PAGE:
Angela Ma was one of the individuals eagerly crowded outside of the Balenciaga store in Soho, New York in September 2019, hoping to catch a glimpse of Kendall Jenner, who was shopping inside. When Jenner emerged from the Paris-based brand’s Mercer Street outpost, she smiled, gave a quick wave to the group, and strutted several yards down the sidewalk to a waiting car with her garment bag-toting bodyguard. Ma caught the whole glamorous scene on video, and posted it to her Instagram account.
New York-based Ma was not the only one who posted the video online, though. Two days later, Jenner, herself, posted the very same video to her heavily-followed Instagram account, along with the caption, “bye nyc 🚀”. The problem? According to the lawsuit that Ma filed this week in a federal court in Los Angeles, Jenner “did not have [her] permission or consent to publish the video,” thereby, giving rise to an action for copyright infringement.
Pointing to the federally registered copyright that she now maintains, for which she filed an application on September 15, 2019 (three days after Jenner posted the video to her Instagram account), Ma alleges in her complaint that the 24-year old reality star-slash-supermodel “did not license the video from [her]” or get her authorization to use the video before posting it online. And now, Ma is seeking legal recourse, arguing that Jenner’s “acts of infringement … were willful, intentional, and purposeful, in disregard of and indifference to [her] rights” as the copyright holder, including her exclusive right to reproduce and to display the video (regardless of the fact that Jenner is the primary subject of the video because copyright law does not grant rights based on whether an individual appears in a work).
By posting the video to her Instagram, Ma asserts that Jenner is the “direct and proximate cause of the infringement,” and thus, should be forced to pay either the sum of Ma’s “actual damages and [Jenner’s] profits, gains or advantages of any kind attributable to [her] infringement of [Ma’s] video” or … alternatively, statutory damages up to $150,000.
The fact that Ma filed to register her video with the Copyright Office after the alleged infringement took place should not have an impact on the damages available to her. “For a work that is previously unpublished, a copyright owner can get statutory damages and attorney’s fees so long as she registers the work within 3 months following first publication, even if infringement commences prior to that date,” according to NYU School of Law copyright professor Christopher Sprigman.
With that in mind, if Ma can prove that she suffered economic harm as a result of Jenner posting the video, such as as lost sales, lost licensing revenue, or any other provable financial loss directly attributable to the infringement, she can recoup that; the same holds true if Jenner earned any money as a result of the alleged infringement. Both would likely be difficult to prove here, as chances are, Jenner did not earn anything tangible as a result of the post, and it is unclear what damages Ma, who does not appear to be a professional photographer in the market of licensing photos, could have experienced as a result of the model posting the video.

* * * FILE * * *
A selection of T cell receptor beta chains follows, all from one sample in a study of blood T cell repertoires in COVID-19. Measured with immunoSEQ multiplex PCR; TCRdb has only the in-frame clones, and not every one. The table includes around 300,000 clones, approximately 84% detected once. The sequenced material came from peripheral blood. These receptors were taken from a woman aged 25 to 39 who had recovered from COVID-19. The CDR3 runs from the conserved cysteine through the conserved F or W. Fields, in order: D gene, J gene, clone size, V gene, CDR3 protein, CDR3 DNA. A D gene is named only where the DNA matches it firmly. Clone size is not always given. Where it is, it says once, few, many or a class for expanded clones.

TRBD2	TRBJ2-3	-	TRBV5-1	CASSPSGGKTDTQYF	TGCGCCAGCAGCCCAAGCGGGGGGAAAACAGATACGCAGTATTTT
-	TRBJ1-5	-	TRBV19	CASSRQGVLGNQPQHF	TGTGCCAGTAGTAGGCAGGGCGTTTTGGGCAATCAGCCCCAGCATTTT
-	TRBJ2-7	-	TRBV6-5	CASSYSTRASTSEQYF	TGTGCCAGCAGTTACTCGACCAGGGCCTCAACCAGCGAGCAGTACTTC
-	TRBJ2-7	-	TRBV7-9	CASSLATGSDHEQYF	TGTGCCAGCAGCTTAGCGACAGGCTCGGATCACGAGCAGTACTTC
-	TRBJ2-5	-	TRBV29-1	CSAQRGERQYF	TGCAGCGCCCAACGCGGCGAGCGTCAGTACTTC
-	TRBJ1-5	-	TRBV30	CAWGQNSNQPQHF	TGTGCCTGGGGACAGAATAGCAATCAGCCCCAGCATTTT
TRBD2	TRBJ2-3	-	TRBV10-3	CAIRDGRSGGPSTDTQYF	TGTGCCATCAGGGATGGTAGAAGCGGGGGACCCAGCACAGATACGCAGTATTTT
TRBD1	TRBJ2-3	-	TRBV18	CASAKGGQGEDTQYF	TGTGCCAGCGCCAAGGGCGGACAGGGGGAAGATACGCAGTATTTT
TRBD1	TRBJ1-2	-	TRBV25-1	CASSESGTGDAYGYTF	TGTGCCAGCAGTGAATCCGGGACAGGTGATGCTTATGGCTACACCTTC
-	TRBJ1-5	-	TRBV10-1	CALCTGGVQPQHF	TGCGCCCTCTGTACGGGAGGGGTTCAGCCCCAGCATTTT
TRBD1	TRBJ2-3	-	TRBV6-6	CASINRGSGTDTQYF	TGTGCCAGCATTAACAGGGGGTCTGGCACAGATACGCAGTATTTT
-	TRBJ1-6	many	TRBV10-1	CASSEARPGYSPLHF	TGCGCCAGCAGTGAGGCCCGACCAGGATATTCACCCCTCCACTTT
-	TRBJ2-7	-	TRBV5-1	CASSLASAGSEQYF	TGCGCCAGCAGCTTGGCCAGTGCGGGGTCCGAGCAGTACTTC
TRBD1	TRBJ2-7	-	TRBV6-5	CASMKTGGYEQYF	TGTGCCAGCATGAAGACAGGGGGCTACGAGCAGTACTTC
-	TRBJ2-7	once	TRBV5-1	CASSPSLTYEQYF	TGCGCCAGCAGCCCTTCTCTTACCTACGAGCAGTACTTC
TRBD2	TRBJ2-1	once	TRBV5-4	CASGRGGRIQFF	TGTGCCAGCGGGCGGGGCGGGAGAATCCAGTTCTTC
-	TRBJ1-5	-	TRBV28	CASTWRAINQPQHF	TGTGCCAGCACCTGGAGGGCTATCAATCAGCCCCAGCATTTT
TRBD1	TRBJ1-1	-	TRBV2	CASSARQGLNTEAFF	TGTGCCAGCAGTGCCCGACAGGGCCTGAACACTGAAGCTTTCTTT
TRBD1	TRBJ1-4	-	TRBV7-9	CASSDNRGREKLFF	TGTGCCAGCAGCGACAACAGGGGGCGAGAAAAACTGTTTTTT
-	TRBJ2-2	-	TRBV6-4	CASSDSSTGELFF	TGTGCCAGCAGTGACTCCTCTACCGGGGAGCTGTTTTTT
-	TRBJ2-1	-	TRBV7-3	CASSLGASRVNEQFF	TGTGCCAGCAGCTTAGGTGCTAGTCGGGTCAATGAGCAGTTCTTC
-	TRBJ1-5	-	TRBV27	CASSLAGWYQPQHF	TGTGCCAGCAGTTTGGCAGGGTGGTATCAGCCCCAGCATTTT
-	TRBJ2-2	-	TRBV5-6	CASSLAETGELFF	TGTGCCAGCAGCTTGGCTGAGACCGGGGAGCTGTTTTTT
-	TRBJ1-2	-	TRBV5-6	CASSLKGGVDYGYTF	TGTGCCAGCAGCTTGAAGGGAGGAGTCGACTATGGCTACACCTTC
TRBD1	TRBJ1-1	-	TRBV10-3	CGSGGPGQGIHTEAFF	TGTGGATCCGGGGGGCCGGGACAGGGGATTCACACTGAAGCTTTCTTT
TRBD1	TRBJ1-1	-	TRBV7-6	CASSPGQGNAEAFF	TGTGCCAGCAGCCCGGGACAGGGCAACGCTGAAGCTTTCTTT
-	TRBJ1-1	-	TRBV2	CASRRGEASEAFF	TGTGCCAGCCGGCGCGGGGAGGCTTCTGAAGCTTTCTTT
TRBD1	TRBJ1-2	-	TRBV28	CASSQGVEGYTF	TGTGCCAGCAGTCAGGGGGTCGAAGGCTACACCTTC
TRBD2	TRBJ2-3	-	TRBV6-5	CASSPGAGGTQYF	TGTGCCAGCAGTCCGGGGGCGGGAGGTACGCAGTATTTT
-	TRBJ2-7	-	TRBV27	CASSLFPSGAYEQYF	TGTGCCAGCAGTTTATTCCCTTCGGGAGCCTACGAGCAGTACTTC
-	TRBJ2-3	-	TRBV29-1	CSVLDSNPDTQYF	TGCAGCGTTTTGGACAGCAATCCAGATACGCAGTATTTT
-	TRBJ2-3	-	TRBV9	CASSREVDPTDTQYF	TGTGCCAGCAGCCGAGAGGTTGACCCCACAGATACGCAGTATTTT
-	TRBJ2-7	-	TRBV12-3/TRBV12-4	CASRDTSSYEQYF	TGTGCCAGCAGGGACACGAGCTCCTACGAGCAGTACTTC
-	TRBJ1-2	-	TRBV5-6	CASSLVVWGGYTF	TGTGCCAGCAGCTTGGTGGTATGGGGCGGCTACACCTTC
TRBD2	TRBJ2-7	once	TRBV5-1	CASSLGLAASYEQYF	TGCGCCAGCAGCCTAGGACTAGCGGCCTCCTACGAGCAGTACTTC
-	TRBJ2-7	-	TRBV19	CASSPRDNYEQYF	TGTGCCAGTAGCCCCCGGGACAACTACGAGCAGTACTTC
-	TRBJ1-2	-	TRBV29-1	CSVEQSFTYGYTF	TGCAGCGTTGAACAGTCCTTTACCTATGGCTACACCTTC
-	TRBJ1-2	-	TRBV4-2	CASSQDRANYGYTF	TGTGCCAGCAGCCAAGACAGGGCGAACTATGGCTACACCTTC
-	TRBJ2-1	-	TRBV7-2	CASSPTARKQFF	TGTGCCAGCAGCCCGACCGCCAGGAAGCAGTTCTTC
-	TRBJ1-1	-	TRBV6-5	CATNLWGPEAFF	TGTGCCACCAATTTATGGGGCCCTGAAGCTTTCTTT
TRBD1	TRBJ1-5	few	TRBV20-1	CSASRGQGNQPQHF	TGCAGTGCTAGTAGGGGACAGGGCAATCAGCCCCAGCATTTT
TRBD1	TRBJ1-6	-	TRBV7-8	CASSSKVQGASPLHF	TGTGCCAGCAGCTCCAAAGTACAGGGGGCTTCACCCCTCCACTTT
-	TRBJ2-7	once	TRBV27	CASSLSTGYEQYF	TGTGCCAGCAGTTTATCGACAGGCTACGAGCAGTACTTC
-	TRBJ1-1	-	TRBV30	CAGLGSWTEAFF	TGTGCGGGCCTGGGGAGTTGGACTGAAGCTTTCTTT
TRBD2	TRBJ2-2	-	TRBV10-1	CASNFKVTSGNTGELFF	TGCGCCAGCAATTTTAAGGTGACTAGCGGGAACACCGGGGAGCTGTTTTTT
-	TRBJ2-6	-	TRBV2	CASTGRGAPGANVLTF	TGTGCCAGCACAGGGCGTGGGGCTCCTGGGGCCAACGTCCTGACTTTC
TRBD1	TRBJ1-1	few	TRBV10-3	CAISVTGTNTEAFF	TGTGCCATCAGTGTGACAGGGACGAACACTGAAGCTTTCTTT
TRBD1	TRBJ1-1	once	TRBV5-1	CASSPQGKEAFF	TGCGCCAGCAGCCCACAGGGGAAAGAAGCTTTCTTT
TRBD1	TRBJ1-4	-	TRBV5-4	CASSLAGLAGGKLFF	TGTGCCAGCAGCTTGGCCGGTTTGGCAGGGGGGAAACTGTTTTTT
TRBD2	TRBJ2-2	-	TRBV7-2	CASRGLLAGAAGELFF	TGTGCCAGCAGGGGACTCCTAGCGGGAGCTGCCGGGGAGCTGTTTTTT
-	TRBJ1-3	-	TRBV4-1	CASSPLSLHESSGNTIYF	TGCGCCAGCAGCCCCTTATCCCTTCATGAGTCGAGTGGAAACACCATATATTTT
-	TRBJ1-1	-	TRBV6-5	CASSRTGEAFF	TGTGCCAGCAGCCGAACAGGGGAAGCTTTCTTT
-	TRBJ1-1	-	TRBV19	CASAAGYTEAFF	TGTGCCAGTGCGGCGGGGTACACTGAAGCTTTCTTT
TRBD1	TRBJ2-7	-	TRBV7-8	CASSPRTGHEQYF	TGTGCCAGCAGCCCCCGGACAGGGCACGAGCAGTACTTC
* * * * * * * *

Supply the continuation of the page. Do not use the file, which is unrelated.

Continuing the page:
As such, statutory damages – which are explicitly set out in title 17 of the United States Code as a remedy for copyright infringement, and permit a court to award damages from $750 up to $30,000, per work and increase the amount of damages up to $150,000 if willful infringement is found – are an attractive alternative.
However, should Ma be entitled to statutory damages of $150,000 potentially without being able to prove that she was actually damages by Jenner’s posting of the video? That is “the real problem here,” Sprigman says, reflecting on the availability of such sizable statutory damages awards. “Why on earth should Kendall Jenner owe this woman $150,000? That’s just an attempted shake-down,” or to put it another way, it is “bad behavior by the plaintiff which the statutory damages rule is encouraging.”
Hardly the only case in which a copyright holder has sought an eye-watering sum in connection with the unauthorized use of his/her imagery by a famous figure (or fashion brand) on social media, this is merely the latest in a lengthy string of very similar lawsuits centering on the use of others’ copyright-protected works.
As these cases continue to fill the dockets of federal courts, primarily in New York and California, prompting celebrities and some courts, alike, to call foul, Sprigman says “the easiest way out of this would be to rule for the plaintiff, and then award as little as possible — minimum statutory damages ($750) if the plaintiff ultimately elects statutory damages, or actual damages, which are bound to be near zero, if the plaintiff elects that.”
And more than that, the court would need to “refuse to award attorney’s fees, as [it] has discretion to do.” That would “stop these suits in their tracks,” he says, “because they cost a lot to litigate and the plaintiff would be in the red at the end.”
*The case is Angela Ma v. Kendall Jenner, Inc. and Kendall Jenner, 2:20-cv-03011 (C.D.Cal.).